CNN recently ran a story headlined “Climate Change is Making Allergy Season Worse.” In response, the Executive Director of the National Environmental Health Association quipped that climate change “is making everything, everywhere, for everyone – worse.”
That slightly cheeky observation is broadly correct—and it’s why NRDC is sponsoring this year’s National Adaptation Forum in Madison, Wisconsin.
The National Adaptation Forum is one of the most important convenings of experts working on how to prepare for the impacts of climate change. This year’s gathering—the fourth one since 2013—will bring together 800 climate adaptation practitioners from all 50 states, two U.S. territories, and three countries. Representatives from non-profit organizations, universities, businesses, and government will address critical topics such as how to ensure adaptation is equitable, effective, and sufficiently financed.
If you’re coming to the forum, look for NRDC’s exhibit booth and hear from our experts at sessions about:
- Flood disclosure laws to protect home buyers;
- The threat of sea level rise to coastal real estate markets;
- How to break the cycle of repetitive flooding;
- Rapid climate vulnerability assessments for equitable adaptation; and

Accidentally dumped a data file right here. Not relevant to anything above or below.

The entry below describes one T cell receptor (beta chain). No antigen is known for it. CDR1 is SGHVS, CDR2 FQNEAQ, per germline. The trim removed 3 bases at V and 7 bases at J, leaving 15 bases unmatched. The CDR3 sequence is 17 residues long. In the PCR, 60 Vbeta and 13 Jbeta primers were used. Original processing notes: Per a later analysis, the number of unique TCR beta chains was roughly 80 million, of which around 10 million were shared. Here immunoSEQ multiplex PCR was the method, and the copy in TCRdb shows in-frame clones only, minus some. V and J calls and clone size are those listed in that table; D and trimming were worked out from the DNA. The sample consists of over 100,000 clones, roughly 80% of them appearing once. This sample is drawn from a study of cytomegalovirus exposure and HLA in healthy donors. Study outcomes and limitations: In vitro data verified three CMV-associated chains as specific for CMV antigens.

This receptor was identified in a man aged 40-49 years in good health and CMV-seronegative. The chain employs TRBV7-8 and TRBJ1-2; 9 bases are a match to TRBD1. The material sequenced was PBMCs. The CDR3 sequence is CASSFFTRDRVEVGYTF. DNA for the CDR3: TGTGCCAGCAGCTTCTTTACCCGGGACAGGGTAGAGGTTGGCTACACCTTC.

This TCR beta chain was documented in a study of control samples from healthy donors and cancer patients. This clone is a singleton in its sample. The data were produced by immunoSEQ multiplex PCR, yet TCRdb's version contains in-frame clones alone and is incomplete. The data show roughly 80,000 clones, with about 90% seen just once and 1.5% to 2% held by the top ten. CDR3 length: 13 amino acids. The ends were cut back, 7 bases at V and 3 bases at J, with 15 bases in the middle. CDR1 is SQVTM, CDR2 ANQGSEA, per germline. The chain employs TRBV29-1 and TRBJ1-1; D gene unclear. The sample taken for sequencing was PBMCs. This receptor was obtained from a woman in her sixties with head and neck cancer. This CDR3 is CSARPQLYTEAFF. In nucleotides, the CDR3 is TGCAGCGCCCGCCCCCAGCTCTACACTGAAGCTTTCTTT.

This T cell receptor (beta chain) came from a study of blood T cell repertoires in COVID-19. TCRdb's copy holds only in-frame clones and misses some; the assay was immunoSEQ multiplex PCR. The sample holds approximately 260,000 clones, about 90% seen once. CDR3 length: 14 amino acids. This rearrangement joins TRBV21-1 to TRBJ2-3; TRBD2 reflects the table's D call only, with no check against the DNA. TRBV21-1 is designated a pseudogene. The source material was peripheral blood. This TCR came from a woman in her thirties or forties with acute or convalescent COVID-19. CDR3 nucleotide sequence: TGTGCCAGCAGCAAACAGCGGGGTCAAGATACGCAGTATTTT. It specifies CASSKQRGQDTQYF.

- Climate adaptation in state public health agencies.
Climate change is affecting every region of the United States in both incrementally bad and catastrophic ways. Even with ambitious efforts to cut the carbon pollution causing climate change, “there are no regions that escape some mix of adverse impacts.” In the meantime, the Trump administration has made climate harms more likely by rolling back commonsense pollution limits and safeguards against fiscal exposure to climate change.
The societal choices we make now will determine how well the United States—and the rest of the world—can survive and thrive in a warmer, wilder, less predictable climate. NRDC is committed to seek effective solutions to the pressing challenge of climate change, and we look forward to learning from and alongside the country’s growing community of adaptation professionals at the National Adaptation Forum.